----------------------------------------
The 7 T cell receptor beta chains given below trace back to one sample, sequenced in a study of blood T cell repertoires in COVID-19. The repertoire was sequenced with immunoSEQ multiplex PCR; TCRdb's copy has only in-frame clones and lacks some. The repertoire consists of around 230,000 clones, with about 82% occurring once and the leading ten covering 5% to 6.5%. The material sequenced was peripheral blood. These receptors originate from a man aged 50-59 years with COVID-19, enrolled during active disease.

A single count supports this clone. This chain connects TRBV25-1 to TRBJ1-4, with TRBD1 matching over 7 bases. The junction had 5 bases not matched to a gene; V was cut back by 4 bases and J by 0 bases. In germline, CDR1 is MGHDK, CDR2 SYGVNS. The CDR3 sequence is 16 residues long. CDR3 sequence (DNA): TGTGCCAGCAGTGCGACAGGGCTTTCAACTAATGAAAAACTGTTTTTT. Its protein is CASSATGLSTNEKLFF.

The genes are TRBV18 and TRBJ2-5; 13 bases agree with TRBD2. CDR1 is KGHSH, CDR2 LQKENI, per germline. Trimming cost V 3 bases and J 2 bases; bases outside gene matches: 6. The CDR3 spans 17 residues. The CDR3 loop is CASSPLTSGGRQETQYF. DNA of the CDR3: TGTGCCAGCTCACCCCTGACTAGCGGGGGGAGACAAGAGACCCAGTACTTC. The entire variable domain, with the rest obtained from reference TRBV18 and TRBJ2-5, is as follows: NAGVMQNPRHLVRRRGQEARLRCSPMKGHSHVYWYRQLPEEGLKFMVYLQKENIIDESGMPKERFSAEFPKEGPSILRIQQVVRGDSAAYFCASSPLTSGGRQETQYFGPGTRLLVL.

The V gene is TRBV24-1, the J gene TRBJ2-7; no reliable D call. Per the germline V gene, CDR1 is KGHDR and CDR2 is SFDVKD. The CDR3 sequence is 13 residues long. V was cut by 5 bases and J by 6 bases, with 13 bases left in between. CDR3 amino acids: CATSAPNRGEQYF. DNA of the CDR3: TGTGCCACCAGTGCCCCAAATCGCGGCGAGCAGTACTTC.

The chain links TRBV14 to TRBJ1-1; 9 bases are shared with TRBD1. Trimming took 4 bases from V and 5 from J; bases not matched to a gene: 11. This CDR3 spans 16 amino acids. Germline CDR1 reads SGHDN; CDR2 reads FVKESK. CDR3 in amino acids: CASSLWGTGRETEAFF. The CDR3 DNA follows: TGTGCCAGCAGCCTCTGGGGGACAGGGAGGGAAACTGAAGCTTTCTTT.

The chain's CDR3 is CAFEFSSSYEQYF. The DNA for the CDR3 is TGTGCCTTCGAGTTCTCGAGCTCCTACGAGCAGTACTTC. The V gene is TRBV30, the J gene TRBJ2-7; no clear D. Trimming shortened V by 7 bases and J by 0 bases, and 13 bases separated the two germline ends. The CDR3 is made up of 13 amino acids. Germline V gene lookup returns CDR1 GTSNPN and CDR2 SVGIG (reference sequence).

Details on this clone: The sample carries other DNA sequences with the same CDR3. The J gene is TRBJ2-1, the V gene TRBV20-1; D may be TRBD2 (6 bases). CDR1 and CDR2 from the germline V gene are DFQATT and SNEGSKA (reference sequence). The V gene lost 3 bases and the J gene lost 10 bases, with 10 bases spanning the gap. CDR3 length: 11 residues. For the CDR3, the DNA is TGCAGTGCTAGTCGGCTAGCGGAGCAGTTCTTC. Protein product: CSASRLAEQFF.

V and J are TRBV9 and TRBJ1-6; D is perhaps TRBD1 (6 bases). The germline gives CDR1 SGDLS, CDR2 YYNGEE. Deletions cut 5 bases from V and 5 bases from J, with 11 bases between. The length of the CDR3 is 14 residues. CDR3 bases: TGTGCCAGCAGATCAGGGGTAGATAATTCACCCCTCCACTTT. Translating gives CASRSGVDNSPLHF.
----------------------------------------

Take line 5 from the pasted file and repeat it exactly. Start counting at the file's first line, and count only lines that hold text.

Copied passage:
The chain links TRBV14 to TRBJ1-1; 9 bases are shared with TRBD1. Trimming took 4 bases from V and 5 from J; bases not matched to a gene: 11. This CDR3 spans 16 amino acids. Germline CDR1 reads SGHDN; CDR2 reads FVKESK. CDR3 in amino acids: CASSLWGTGRETEAFF. The CDR3 DNA follows: TGTGCCAGCAGCCTCTGGGGGACAGGGAGGGAAACTGAAGCTTTCTTT.